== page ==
For the first time in five years, the Washington Redskins are not playing for their head coach's job as the season winds down. But they still have a tightrope to walk in their remaining six games, clinging to long-shot playoff hopes while looking to the future to ensure that their problems do not continue next season.
The organization desperately is seeking some stability but is staring nervously at the possibility of yet another offseason overhaul, so the Redskins hope to gather all the information that they can to help them make wise offseason choices.
For now, the Redskins say their main focus remains on winning their remaining games, beginning with Sunday's game against the St. Louis Rams at FedEx Field. "We are where we're at," Coach Steve Spurrier said. "We all know that. [But] we're not conceding anything."
Said veteran defensive end Bruce Smith: "We have some older veterans on the team, Darrell Green and myself and Jessie [Armstead] and a few others. That'll be our job, along with some of the coaches who have been in this situation, to convey these thoughts to some of the younger guys that, strange as it may sound, we're still not out of this thing."
But the Redskins' playoff hopes may very well have ended with this past Sunday's 19-17 defeat to the New York Giants, and a loss to the Rams would all but extinguish them. They are three games behind the first-place Philadelphia Eagles in the NFC East and 21/2 games in back of the Atlanta Falcons in the chase for the conference's final wild-card playoff berth.
"We can't afford to lose any more games, bottom line," guard Tre Johnson said.
Their precarious position has left club officials and players wondering how they are allowing another season to slip away, with two straight losses dropping their record to 4-6.
"I'm definitely disappointed," left tackle Chris Samuels said. "I really thought we were going to make big things happen this year. I'm not saying it's over with, but our backs are against the wall. We've got to play as hard as we can from here on out and try to win out."
The tension at Redskins Park does not seem as high this week as it was in the late stages of the previous four seasons, when head coaches Norv Turner, Terry Robiskie and Marty Schottenheimer were facing uncertain job security. Owner Daniel Snyder says he has complete faith in Spurrier, and Spurrier says he is committed to building a contending team no matter how this season turns out.
And the Redskins know that the focus soon could shift to next season. Upon announcing the benching of quarterback Shane Matthews on Monday, Spurrier said he will choose a starter based on which quarterback -- Danny Wuerffel or rookie Patrick Ramsey -- he thinks gives the Redskins the best chance to beat the Rams. Several team officials said they expect Wuerffel to start. But Spurrier also acknowledged the need to get some experience for Ramsey, the club's first-round draft choice in April, and said he hopes that Ramsey is more prepared to play extensively than he was when he made his first two NFL starts last month.
Several Redskins officials say the club needs to know entering the offseason whether it can count on Ramsey to be the starter next season. The Redskins have reached the playoffs once since former coach Joe Gibbs retired following the 1992 season, and instability has become the franchise's too-familiar refrain. The team has had 14 different starting quarterbacks in the past 10 seasons, and Spurrier has made four starting-quarterback switches this season. Snyder is on his fourth head coach (counting interim coach Robiskie) in the four seasons since he purchased the franchise, and Marvin Lewis is the club's fourth defensive coordinator in four years.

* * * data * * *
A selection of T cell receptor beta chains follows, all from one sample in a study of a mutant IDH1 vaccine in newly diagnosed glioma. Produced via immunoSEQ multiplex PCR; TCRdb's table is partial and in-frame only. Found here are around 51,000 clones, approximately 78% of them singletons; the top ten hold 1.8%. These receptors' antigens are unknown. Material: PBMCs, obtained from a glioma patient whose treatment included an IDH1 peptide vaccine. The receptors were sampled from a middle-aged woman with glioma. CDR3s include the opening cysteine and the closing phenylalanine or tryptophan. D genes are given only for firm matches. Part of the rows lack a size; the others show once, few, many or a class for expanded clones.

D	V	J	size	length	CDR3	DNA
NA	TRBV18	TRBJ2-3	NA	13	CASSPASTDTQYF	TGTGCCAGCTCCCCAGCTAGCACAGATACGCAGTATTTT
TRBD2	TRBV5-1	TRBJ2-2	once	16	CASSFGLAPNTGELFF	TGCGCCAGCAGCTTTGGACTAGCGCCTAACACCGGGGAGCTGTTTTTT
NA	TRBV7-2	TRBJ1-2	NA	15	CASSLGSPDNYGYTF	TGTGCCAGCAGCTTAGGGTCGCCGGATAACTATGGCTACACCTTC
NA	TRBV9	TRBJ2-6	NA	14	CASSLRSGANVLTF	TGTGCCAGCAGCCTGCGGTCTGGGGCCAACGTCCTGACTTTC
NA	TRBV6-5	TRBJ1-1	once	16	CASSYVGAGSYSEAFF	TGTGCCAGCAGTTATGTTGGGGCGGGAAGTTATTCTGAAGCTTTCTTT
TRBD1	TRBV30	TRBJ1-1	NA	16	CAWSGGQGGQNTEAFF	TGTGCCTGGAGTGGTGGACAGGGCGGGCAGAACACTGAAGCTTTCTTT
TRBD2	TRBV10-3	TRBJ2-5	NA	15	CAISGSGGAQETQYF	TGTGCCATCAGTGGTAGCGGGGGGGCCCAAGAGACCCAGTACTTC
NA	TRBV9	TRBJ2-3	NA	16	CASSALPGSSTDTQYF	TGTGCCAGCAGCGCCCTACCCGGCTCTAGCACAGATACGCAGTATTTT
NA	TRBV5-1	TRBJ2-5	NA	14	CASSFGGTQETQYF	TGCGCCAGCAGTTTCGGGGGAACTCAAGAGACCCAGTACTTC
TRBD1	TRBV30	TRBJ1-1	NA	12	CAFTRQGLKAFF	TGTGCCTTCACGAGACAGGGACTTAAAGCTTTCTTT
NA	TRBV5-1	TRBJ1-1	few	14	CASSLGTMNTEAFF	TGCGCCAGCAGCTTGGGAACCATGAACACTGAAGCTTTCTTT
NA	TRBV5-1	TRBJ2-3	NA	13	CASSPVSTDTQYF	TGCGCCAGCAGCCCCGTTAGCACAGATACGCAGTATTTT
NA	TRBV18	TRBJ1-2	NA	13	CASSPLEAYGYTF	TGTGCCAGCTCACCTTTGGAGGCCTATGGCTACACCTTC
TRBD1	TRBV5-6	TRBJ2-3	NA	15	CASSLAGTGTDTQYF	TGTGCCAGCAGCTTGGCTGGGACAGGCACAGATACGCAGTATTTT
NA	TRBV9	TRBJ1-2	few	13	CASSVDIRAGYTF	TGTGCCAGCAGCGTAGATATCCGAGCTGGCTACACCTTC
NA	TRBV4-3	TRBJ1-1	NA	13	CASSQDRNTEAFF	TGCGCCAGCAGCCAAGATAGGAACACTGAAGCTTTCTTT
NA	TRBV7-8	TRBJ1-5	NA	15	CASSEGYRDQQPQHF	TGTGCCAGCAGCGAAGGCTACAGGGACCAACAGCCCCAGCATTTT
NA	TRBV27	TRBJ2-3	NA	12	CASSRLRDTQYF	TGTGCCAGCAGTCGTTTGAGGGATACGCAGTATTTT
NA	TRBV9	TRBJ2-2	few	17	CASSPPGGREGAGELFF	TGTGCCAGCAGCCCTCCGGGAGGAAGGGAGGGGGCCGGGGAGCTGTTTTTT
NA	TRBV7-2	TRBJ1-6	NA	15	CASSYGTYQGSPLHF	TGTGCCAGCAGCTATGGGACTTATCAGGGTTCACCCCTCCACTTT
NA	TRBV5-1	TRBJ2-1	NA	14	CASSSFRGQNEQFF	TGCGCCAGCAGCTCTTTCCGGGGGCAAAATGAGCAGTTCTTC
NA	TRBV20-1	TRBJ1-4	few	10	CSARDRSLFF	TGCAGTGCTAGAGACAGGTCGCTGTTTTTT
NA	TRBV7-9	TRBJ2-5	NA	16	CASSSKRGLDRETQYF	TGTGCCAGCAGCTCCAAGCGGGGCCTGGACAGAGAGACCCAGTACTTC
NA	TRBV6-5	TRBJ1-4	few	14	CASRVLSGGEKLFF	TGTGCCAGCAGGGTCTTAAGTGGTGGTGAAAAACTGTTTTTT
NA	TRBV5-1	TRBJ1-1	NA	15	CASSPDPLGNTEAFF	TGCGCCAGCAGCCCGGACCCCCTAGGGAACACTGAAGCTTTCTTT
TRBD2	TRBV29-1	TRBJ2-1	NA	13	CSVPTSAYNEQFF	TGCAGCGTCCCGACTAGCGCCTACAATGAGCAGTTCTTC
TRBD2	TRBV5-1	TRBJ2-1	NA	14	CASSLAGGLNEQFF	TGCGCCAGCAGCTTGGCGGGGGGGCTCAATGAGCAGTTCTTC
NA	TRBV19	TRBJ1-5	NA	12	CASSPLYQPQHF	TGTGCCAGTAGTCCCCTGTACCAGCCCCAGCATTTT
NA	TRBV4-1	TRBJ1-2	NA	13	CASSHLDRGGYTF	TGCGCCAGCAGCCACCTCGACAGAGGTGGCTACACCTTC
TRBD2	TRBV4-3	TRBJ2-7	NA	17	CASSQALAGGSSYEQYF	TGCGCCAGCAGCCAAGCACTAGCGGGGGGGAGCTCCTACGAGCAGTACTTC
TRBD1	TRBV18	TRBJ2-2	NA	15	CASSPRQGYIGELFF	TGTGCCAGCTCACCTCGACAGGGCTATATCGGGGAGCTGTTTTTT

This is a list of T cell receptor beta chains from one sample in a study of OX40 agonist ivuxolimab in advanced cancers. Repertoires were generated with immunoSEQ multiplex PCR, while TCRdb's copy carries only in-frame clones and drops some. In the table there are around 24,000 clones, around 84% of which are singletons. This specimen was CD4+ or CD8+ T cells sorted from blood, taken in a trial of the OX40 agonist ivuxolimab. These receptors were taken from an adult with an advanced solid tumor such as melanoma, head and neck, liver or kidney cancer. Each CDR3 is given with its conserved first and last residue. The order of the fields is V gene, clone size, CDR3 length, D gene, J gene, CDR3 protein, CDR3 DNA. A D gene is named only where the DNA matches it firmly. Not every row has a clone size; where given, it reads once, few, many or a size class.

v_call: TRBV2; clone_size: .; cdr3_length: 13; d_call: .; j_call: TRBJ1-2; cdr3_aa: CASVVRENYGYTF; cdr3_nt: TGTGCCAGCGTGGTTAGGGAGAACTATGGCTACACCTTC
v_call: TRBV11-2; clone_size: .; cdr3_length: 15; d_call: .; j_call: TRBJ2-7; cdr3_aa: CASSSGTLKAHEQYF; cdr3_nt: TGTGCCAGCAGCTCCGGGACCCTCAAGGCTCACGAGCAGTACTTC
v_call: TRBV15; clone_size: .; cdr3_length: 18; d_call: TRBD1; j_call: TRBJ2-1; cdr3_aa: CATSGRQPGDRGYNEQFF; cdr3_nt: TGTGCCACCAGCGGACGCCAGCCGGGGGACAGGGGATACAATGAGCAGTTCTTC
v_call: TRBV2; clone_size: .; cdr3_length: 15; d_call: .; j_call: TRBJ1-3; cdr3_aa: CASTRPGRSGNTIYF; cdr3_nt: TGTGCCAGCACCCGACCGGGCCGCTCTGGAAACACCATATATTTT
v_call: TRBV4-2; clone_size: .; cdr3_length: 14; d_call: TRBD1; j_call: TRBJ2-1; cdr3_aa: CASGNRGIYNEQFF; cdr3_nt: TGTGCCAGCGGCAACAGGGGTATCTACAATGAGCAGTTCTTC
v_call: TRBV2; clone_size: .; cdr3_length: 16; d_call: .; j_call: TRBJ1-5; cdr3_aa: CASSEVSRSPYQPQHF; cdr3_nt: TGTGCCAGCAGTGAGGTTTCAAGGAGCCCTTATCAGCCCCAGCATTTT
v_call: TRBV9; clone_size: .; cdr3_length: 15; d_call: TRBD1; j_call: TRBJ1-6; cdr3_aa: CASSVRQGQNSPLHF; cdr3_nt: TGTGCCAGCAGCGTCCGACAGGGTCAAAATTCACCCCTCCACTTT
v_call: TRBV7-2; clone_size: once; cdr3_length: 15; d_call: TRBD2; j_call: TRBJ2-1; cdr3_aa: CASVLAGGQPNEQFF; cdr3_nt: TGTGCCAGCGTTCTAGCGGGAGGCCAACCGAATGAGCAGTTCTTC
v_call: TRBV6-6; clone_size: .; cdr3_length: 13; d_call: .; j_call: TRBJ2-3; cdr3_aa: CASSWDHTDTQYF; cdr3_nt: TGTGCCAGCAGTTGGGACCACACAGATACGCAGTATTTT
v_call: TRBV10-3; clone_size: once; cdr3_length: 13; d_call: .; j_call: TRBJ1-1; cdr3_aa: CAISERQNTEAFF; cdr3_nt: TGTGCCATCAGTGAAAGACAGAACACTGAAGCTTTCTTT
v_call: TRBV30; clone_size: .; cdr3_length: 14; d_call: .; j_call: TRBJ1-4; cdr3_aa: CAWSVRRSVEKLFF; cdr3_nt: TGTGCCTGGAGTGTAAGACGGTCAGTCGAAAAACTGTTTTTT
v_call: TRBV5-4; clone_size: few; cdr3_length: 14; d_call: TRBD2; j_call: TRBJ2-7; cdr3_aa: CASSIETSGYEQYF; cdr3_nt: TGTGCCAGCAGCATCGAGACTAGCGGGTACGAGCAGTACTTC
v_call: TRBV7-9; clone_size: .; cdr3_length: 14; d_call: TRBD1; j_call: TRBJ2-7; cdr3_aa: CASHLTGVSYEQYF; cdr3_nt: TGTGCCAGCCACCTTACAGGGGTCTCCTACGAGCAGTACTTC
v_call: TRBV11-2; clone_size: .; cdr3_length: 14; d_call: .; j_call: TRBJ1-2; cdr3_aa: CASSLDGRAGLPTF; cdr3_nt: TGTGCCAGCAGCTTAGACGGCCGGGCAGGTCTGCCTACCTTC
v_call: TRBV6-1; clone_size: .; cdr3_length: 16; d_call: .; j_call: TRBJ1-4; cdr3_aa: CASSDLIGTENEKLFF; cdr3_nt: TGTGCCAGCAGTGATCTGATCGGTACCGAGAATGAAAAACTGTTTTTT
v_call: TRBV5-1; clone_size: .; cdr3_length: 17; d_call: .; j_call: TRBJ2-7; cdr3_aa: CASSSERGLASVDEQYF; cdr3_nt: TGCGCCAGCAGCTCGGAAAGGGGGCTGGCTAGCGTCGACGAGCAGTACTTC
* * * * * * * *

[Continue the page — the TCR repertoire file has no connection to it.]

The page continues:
Lewis could depart for a head-coaching job following the season. But Ramsey could be the answer at quarterback, and the Redskins for a change know that their head coach will be returning next season. Spurrier is in the first season of a five-year, nearly $25 million contract, and he has said that he will remain on board and take an increasingly active role in forming the team's roster.
Spurrier has raised eyebrows all season with his unorthodox style, and his offense ranks 26th among the NFL's 32 teams. He acknowledged that he called too many passing plays in a loss at Jacksonville 10 days ago, and tailback Stephen Davis said following the defeat to the Giants that the Redskins should have been more committed to the running game. Asked this week whether the team's players have eliminated the mistrust of their coaches this season that was prevalent at times a year ago under Schottenheimer, Smith paused and said, "I can't answer that right now."
But mostly, the players continue to express strong support for Spurrier and their other coaches. "I'm staying behind him, and I also believe in every player we've got," cornerback Fred Smoot said. "I can't go in everybody's heads, but I hope it's the feeling that everyone has."
Said Samuels: "I think guys believe in what we're doing. It's just that, at times, they [the Redskins' opponents] might have a better defense on, or a guy gets beat here and there. That's just football, and we're not getting it done right now."
It soon could be playing-out-the-string time, but games never are meaningless when a team and its coach still are learning about each other and there are so many questions to be answered.
"We didn't think we'd struggle quite this badly," Spurrier said. "We've got hope we can play better. . . . You just try to do your best each week and have a go at it. This is our team, and we're going to coach them as hard as we can. We have to do a little bit better job coaching. We're not doing as well as I thought we would at this point. But, anyway, we are where we are. We're going to try to crawl our way up a little bit."